Personalities were used even with these "live-assist" formats on WBKZ, most notably long-time Baltimore morning host Lee Case after a change of format at WCBM (680 AM), where Case ruled as the "Morning Mayor" for at least a quarter-century.
The Baltimore Radio Show sold 95.9 to Belvedere in or about 1982 or 1983. Belvedere had operated the Class IV WWIN (1400 AM) for many years, and the company and some of its principals had experimented earlier with FM.
WWIN(AM)was a successful rhythm-and-blues or "soul" music station that saw audience erosion in the late 1970s and early 1980s after the emergence of Plough Broadcasting's WXYV (102.7 FM, now WQSR), known by the slogan V-103. The former WCAO-FM began a rhythmic "disco" automated-voice-tracked format in 1977 and evolved into an R&B station with live personalities. Conjecture suggested that WWIN needed to place all or some of its programming on FM to stay competitive.
The renamed WBKZ as WWIN-FM at first simulcast the programming of 1400 and then evolved into a softer, older-appeal music format based on R&B and eventually known as "urban adult contemporary".
At some point in the mid-to-late 1980s, Belvedere sold WWIN AM & -FM to Ragan Henry's organization, and eventually that company moved the FM station to a variation of Top 40 or Contemporary Hit Radio under the callsign WHTE briefly, and then as WGHT in 1987. Both callsigns were subordinated to the slogan Hot 95.9.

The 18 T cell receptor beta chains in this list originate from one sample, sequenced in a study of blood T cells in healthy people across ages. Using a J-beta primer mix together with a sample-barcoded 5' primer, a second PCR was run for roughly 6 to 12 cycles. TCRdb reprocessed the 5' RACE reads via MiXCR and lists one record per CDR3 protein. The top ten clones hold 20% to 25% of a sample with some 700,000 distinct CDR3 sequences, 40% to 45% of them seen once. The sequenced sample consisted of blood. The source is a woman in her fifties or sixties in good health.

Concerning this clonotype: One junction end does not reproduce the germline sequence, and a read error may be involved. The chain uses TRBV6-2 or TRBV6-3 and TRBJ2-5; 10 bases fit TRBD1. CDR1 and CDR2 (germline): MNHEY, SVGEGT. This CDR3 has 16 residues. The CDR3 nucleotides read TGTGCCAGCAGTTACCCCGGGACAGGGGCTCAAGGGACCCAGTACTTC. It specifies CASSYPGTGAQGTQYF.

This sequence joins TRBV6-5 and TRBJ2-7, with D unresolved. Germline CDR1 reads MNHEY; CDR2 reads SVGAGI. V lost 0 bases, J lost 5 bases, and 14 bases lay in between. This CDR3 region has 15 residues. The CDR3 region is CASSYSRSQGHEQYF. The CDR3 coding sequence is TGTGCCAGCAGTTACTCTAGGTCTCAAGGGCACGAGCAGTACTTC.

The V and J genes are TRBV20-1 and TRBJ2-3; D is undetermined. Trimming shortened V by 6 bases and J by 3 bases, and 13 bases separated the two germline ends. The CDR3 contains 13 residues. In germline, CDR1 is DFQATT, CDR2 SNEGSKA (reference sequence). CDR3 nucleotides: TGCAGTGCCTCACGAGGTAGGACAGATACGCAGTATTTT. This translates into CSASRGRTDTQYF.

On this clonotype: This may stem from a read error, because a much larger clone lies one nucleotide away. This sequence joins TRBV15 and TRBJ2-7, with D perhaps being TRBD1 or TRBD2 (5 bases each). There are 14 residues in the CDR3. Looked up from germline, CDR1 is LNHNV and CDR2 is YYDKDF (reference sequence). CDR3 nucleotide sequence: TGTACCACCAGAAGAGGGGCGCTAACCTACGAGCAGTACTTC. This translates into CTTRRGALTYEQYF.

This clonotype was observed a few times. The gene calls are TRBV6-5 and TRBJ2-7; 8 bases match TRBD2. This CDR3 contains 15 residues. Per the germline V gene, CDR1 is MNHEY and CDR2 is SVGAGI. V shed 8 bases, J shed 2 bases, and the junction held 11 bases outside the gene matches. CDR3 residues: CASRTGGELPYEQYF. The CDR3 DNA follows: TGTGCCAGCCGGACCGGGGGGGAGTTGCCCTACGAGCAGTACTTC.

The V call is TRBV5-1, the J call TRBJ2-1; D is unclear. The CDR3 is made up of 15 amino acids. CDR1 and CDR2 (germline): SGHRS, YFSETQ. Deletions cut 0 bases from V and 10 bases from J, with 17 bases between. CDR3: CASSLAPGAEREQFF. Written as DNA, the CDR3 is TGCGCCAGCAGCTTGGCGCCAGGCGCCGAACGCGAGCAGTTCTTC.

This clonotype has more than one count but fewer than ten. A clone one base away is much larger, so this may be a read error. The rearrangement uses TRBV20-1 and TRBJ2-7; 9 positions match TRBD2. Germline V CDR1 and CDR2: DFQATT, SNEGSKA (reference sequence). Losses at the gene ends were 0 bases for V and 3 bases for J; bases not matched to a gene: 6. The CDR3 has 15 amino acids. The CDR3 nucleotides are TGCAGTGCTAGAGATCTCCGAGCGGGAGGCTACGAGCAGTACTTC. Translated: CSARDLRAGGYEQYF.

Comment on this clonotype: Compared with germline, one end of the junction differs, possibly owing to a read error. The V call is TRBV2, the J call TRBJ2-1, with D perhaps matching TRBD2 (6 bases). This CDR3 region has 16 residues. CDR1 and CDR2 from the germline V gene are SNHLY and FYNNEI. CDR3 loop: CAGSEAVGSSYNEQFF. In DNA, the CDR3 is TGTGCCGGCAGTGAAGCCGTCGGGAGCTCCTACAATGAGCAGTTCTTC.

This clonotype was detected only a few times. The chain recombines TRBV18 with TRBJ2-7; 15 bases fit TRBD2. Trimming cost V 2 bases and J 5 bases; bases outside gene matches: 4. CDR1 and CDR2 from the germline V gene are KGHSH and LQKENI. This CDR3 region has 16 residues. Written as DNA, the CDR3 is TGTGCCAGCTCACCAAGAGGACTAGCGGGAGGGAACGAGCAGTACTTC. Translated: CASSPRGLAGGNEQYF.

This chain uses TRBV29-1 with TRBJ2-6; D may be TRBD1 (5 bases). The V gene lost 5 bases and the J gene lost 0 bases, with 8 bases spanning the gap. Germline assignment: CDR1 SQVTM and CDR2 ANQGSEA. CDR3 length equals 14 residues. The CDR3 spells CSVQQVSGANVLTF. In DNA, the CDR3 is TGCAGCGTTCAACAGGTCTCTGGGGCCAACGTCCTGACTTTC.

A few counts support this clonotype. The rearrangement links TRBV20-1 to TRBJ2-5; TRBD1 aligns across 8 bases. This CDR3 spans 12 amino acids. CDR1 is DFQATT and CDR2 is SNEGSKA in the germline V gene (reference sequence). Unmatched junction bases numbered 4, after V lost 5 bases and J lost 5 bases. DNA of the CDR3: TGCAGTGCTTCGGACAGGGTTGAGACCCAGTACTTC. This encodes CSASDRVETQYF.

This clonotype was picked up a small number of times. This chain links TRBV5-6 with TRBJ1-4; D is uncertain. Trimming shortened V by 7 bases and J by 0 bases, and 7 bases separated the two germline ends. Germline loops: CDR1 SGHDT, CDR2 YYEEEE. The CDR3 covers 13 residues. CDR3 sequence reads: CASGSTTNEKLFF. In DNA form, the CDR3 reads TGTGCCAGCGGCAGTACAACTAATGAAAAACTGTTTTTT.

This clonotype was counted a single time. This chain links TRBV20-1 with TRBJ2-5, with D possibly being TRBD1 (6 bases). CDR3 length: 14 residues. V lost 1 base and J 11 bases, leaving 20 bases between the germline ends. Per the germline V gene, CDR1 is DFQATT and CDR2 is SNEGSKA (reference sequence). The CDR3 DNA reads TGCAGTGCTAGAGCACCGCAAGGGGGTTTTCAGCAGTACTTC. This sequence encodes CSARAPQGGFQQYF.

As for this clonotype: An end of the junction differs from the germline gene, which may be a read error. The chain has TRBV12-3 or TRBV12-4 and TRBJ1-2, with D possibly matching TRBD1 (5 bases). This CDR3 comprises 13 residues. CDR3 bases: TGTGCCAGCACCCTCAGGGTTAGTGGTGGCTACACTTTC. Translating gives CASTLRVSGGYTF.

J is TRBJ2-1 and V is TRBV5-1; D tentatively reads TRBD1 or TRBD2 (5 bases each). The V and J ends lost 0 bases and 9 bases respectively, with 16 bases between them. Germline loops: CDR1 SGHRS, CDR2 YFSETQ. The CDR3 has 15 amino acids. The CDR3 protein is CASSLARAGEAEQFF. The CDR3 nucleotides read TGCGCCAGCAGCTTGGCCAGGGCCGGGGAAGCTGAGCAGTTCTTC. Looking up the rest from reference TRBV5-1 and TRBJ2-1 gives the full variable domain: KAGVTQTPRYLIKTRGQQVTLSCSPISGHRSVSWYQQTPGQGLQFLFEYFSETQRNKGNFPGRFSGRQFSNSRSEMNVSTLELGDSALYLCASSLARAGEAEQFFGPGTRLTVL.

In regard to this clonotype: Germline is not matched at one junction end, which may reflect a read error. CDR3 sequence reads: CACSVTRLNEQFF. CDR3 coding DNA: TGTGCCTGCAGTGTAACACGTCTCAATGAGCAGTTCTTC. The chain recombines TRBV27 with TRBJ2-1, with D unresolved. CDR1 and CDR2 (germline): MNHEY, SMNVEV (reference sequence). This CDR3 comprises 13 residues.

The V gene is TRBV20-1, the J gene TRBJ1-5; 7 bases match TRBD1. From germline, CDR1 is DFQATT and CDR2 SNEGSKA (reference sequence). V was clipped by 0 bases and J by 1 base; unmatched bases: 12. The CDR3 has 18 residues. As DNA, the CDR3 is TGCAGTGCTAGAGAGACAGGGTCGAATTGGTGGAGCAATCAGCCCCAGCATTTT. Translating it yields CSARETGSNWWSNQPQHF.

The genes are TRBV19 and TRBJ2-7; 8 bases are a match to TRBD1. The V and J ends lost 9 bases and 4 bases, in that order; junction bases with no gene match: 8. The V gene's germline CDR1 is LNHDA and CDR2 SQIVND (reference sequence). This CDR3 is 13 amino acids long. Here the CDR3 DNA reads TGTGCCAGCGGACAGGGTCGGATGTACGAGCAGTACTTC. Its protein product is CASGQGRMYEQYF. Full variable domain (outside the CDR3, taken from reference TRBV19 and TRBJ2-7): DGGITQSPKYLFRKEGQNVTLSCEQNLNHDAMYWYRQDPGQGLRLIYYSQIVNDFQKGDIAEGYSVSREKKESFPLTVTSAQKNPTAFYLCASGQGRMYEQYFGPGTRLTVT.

As noted above, longtime Baltimore radio personality, programmer and manager Don Cleo Brooks and fellow veteran Harold Pompey led 95.9 back to an "urban adult" format after disappointing performance as Hot 95.9. There was simulcasting of FM programming on the fading WWIN for some time, and a few years later, both stations were sold to Almic, the predecessor of Radio One.
WISZ-FM entered the Baltimore-area radio fray in the early 1960s, as a simulcast of WISZ (1590 AM, now WFBR), a highly-directional local station licensed to Glen Burnie in northern Anne Arundel County. The AM station began its broadcast life as an Adult Standards formatted local station. It was owned by "Butch" Gregory, a Westinghouse VP, who built some of the equipment himself, much of it to mil-spec standards. The first FM transmitter site was in the backyard of a residence off Ritchie Highway in Brooklyn. A telephone pole held the antenna, with the transmitter in a wooden shed. The first staff was hired from WAYE, the long-time Baltimore "beautiful music" station. R.J. Bennett was the first manager, and Matt Edwards the first Program Director. Within two years the format had changed to "Country" under the direction of Ray Davis, famed for his daily remotes from "Johnny's New and Used Cars" lot in Northeast Baltimore. WISZ-AM-FM constituted the only full-time country music station in the immediate area of Baltimore, until WPOC (93.1 FM) was converted from easy-listening to a modern country format in 1974 after being purchased by Nationwide Communications, a subsidiary of the well-known insurance company Nationwide.
Within two years of WPOC's successful change, WISZ-FM was sold by its local owners to The Baltimore Radio Show, and that company brought in the first of the adult-contemporary or nostalgia formats using automation under the slogan Z-96.
- Broadcasting & Cable Yearbook 1999 (PDF). 1999. p. D-204. Retrieved April 21, 2017.